Newspaper article The Florida Times Union

THE HEAT IS ON Mourning and Johnson Resume Rivalry on Court

Newspaper article The Florida Times Union

THE HEAT IS ON Mourning and Johnson Resume Rivalry on Court

Article excerpt

This was last week, just before the Miami Heat's team bus left Madison Square Garden under a hail of hurled garbage: Radio broadcaster Ed Pinckney, who is 6-9, was approached by a small man who asked whether Pinckney was with the Heat.

When Pinckney said yes, the Knicks fan screamed obscenity after obscenity until finally, spent, he insulted the mothers of Pinckney and everyone in Pinckney's party. Squeeze everything out of that quintessential Heat-Knicks moment until all you have left in your hands is unfiltered rage, and you'll know what hate looks like.

Or, if you prefer, you can just watch Alonzo Mourning and Larry Johnson play in Game 3 of the first-round series tonight.

"Tumultuous, fiery, hostile," is how Heat forward P.J. Brown describes the Mourning-Johnson relationship. "L.J.'s feelings toward Zo explain why he gets so jacked up to play us. I've seen L.J. play on tape and on my satellite dish, and everything is crisper, faster, higher, better against us than it ever is against anybody else. His energy level is totally different. If he played like that against everybody, he'd be an all-star every year."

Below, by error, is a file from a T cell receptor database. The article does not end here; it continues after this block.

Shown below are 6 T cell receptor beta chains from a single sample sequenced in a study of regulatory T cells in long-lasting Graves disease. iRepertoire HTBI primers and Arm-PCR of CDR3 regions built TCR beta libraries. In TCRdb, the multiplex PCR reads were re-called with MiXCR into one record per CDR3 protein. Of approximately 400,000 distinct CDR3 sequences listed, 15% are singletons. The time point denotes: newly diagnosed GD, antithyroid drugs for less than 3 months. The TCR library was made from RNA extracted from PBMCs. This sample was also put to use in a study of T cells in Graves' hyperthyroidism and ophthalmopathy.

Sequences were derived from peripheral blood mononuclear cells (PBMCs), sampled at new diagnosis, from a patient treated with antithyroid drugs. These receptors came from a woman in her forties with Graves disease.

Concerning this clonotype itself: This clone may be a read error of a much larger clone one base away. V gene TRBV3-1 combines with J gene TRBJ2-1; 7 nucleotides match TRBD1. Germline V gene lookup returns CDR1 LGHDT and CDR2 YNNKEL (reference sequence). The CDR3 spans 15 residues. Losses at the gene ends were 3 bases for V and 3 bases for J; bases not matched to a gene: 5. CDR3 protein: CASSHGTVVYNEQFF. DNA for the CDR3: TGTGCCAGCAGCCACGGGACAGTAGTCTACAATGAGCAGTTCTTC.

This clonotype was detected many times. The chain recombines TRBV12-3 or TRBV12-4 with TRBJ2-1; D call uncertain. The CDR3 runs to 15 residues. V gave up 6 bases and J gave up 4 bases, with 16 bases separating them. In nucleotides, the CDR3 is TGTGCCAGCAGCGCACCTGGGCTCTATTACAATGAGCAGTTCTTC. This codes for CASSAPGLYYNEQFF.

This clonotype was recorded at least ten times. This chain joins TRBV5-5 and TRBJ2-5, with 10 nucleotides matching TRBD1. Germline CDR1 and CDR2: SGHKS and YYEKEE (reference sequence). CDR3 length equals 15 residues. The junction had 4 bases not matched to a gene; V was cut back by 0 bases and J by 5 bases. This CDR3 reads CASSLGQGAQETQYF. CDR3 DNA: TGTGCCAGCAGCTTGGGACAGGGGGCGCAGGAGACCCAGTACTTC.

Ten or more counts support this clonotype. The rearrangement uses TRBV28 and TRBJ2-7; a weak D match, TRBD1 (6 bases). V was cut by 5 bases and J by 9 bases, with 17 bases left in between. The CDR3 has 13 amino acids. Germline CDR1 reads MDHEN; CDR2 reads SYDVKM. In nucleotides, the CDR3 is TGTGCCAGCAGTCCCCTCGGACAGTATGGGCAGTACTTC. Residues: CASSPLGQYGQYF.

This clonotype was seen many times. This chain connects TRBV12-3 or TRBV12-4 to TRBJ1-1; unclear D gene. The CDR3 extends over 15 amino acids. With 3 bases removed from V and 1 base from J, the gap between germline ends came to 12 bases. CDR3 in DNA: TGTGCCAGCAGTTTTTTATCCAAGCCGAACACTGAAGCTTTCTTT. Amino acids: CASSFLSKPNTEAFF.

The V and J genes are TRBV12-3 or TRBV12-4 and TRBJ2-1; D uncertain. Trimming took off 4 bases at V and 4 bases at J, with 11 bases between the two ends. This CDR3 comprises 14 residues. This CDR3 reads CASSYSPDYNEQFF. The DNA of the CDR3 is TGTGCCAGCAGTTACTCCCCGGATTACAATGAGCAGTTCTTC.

Statistical proof: L.J. has averaged 16.5 points and 6.8 rebounds against Miami this year -- the highest per-minute totals he has against any team. His high for offensive rebounds? Came against the Heat (10). His high for points? Came against the Heat (23). Field goals made and attempted and total rebounds? Those single-game highs all came against the Heat, in different games.

"Those feelings Zo and L.J. have for each other are deep," said Miami guard Terry Porter. "I don't know whatever they have between them, but I do know it's very, very deep."

It's a combination of things, mostly born of professional jealousy formed while they were Charlotte teammates, a professional jealousy not unlike the one Shaquille O'Neal and Kobe Bryant have now with the Los Angeles Lakers -- only 10 times stronger. Johnson was the No. 1 pick and Rookie of the Year and had those Grandmama commercials. A year later, Mourning came and made the Hornets his.

Their personalities clashed immediately -- Johnson's open and loud, Mourning's closed. …

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